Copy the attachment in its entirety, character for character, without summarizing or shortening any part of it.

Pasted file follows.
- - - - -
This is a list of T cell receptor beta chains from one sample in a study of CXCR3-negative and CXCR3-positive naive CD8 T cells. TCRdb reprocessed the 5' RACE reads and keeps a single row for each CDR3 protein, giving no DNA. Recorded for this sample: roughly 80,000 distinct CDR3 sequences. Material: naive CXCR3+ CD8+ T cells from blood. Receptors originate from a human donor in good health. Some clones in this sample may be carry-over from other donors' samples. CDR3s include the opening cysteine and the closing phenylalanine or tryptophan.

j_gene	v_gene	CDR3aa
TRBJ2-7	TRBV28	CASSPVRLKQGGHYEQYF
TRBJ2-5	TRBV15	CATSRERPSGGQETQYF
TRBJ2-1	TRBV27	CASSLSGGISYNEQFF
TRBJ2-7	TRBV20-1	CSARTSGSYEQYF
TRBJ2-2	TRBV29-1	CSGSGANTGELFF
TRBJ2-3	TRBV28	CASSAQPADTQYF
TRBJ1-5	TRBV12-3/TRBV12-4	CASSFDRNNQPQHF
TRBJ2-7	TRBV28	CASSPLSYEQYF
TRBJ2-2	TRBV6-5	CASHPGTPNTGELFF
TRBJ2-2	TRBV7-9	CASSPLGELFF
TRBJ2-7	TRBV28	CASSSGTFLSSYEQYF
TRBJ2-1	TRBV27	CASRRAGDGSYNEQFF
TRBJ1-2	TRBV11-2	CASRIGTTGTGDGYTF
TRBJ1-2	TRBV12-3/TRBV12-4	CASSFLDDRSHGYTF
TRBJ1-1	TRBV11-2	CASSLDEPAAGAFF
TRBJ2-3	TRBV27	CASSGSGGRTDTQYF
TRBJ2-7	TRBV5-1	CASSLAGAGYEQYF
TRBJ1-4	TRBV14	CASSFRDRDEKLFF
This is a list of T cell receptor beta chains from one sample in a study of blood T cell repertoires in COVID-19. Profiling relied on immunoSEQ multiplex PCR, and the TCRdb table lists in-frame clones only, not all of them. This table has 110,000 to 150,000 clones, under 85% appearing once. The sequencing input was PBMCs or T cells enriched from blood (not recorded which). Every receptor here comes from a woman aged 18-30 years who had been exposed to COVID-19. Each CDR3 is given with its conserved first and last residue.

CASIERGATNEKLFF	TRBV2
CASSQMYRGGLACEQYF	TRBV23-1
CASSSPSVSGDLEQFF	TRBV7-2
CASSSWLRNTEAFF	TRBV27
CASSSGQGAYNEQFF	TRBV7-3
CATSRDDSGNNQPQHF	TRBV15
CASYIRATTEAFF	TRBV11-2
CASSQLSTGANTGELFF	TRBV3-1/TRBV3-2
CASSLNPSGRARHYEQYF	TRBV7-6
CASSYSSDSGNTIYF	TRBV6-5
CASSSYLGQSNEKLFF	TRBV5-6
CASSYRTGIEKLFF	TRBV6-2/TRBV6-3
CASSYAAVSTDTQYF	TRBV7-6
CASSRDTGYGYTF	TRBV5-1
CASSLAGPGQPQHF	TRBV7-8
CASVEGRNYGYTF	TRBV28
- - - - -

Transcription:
This is a list of T cell receptor beta chains from one sample in a study of CXCR3-negative and CXCR3-positive naive CD8 T cells. TCRdb reprocessed the 5' RACE reads and keeps a single row for each CDR3 protein, giving no DNA. Recorded for this sample: roughly 80,000 distinct CDR3 sequences. Material: naive CXCR3+ CD8+ T cells from blood. Receptors originate from a human donor in good health. Some clones in this sample may be carry-over from other donors' samples. CDR3s include the opening cysteine and the closing phenylalanine or tryptophan.

j_gene	v_gene	CDR3aa
TRBJ2-7	TRBV28	CASSPVRLKQGGHYEQYF
TRBJ2-5	TRBV15	CATSRERPSGGQETQYF
TRBJ2-1	TRBV27	CASSLSGGISYNEQFF
TRBJ2-7	TRBV20-1	CSARTSGSYEQYF
TRBJ2-2	TRBV29-1	CSGSGANTGELFF
TRBJ2-3	TRBV28	CASSAQPADTQYF
TRBJ1-5	TRBV12-3/TRBV12-4	CASSFDRNNQPQHF
TRBJ2-7	TRBV28	CASSPLSYEQYF
TRBJ2-2	TRBV6-5	CASHPGTPNTGELFF
TRBJ2-2	TRBV7-9	CASSPLGELFF
TRBJ2-7	TRBV28	CASSSGTFLSSYEQYF
TRBJ2-1	TRBV27	CASRRAGDGSYNEQFF
TRBJ1-2	TRBV11-2	CASRIGTTGTGDGYTF
TRBJ1-2	TRBV12-3/TRBV12-4	CASSFLDDRSHGYTF
TRBJ1-1	TRBV11-2	CASSLDEPAAGAFF
TRBJ2-3	TRBV27	CASSGSGGRTDTQYF
TRBJ2-7	TRBV5-1	CASSLAGAGYEQYF
TRBJ1-4	TRBV14	CASSFRDRDEKLFF
This is a list of T cell receptor beta chains from one sample in a study of blood T cell repertoires in COVID-19. Profiling relied on immunoSEQ multiplex PCR, and the TCRdb table lists in-frame clones only, not all of them. This table has 110,000 to 150,000 clones, under 85% appearing once. The sequencing input was PBMCs or T cells enriched from blood (not recorded which). Every receptor here comes from a woman aged 18-30 years who had been exposed to COVID-19. Each CDR3 is given with its conserved first and last residue.

CASIERGATNEKLFF	TRBV2
CASSQMYRGGLACEQYF	TRBV23-1
CASSSPSVSGDLEQFF	TRBV7-2
CASSSWLRNTEAFF	TRBV27
CASSSGQGAYNEQFF	TRBV7-3
CATSRDDSGNNQPQHF	TRBV15
CASYIRATTEAFF	TRBV11-2
CASSQLSTGANTGELFF	TRBV3-1/TRBV3-2
CASSLNPSGRARHYEQYF	TRBV7-6
CASSYSSDSGNTIYF	TRBV6-5
CASSSYLGQSNEKLFF	TRBV5-6
CASSYRTGIEKLFF	TRBV6-2/TRBV6-3
CASSYAAVSTDTQYF	TRBV7-6
CASSRDTGYGYTF	TRBV5-1
CASSLAGPGQPQHF	TRBV7-8
CASVEGRNYGYTF	TRBV28